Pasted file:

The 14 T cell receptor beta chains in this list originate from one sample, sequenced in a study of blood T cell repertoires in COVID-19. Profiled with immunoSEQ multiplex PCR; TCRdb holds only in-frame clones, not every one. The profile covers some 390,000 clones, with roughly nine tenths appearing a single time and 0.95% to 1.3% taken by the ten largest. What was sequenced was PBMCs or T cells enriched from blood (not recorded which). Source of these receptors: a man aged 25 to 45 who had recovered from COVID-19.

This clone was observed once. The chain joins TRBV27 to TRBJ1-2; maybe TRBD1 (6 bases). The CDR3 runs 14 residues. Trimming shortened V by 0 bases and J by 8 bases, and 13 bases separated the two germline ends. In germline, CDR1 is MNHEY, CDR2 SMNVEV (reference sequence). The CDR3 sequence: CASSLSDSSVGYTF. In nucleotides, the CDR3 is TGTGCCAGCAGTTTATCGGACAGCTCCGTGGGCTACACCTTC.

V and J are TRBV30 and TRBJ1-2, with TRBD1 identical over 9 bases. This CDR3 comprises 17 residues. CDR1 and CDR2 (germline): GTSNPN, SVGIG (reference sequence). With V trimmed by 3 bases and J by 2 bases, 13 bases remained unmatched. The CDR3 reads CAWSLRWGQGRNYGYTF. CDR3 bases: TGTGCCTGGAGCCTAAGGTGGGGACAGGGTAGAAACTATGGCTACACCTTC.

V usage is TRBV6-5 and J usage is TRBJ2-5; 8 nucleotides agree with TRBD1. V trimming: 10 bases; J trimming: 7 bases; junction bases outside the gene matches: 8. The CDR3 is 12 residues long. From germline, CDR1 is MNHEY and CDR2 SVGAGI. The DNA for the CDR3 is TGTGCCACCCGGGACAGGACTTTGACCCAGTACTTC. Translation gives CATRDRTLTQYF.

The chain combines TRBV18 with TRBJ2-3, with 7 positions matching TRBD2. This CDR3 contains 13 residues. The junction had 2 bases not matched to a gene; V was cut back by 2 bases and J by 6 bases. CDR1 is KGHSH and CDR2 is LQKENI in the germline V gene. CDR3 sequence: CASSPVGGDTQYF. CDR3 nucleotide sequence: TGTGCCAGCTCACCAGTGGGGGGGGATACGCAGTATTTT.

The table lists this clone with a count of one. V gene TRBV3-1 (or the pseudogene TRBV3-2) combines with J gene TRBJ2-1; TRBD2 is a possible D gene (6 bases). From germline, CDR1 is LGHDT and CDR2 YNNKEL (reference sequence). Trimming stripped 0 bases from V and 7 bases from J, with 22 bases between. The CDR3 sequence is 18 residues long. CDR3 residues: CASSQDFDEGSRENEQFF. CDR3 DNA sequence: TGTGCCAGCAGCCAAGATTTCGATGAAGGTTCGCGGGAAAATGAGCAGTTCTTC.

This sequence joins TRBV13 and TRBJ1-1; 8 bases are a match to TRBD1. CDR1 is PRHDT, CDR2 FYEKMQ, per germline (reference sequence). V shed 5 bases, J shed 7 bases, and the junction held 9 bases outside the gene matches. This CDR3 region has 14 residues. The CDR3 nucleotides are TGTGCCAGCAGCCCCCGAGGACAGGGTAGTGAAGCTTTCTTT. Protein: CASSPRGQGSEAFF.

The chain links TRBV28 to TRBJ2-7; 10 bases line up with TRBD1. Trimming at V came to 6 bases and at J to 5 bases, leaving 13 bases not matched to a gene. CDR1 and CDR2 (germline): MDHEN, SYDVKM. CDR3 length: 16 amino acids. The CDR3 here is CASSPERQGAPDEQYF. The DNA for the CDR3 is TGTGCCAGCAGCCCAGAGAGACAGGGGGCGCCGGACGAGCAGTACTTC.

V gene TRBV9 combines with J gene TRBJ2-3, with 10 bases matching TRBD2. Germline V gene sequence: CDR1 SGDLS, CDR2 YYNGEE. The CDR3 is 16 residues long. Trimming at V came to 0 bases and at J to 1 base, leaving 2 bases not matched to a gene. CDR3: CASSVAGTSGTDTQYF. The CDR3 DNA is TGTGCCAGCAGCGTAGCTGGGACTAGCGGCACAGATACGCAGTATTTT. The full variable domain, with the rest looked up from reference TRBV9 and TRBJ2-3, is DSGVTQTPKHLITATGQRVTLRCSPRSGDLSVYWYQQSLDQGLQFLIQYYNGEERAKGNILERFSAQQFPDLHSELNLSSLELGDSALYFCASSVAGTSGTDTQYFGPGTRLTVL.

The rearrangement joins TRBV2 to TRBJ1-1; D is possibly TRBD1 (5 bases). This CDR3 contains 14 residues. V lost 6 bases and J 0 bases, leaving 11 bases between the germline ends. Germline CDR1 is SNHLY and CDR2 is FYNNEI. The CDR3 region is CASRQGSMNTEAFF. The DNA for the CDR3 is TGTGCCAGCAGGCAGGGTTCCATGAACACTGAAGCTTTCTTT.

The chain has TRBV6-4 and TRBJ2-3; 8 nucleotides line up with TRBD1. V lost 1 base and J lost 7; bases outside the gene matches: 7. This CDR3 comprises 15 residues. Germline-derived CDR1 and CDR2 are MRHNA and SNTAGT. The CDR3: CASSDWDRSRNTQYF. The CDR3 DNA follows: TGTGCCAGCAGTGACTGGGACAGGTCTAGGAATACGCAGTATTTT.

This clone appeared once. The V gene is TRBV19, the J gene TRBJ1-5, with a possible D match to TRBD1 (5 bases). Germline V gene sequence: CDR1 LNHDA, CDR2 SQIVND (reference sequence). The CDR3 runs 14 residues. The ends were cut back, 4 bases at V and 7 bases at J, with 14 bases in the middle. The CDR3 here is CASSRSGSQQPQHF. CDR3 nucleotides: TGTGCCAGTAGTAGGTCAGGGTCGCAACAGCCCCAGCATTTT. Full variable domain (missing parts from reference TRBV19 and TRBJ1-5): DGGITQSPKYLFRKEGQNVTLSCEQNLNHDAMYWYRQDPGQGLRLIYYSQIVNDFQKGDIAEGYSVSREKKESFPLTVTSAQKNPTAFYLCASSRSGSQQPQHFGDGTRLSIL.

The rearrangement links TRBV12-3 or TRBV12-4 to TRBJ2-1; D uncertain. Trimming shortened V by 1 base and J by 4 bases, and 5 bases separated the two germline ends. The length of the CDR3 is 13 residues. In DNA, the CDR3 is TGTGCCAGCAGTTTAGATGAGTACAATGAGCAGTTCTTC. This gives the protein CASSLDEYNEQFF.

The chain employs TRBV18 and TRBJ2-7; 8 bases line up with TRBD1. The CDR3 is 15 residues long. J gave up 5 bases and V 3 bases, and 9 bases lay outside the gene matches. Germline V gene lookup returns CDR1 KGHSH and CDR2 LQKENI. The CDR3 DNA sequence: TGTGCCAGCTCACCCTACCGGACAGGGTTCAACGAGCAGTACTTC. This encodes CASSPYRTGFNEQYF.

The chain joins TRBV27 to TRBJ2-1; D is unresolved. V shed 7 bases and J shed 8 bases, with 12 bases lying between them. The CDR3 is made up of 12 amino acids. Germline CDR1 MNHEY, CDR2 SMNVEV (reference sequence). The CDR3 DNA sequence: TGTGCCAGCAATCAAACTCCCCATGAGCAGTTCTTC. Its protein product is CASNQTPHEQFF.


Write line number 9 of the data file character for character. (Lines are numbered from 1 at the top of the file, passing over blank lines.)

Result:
V gene TRBV9 combines with J gene TRBJ2-3, with 10 bases matching TRBD2. Germline V gene sequence: CDR1 SGDLS, CDR2 YYNGEE. The CDR3 is 16 residues long. Trimming at V came to 0 bases and at J to 1 base, leaving 2 bases not matched to a gene. CDR3: CASSVAGTSGTDTQYF. The CDR3 DNA is TGTGCCAGCAGCGTAGCTGGGACTAGCGGCACAGATACGCAGTATTTT. The full variable domain, with the rest looked up from reference TRBV9 and TRBJ2-3, is DSGVTQTPKHLITATGQRVTLRCSPRSGDLSVYWYQQSLDQGLQFLIQYYNGEERAKGNILERFSAQQFPDLHSELNLSSLELGDSALYFCASSVAGTSGTDTQYFGPGTRLTVL.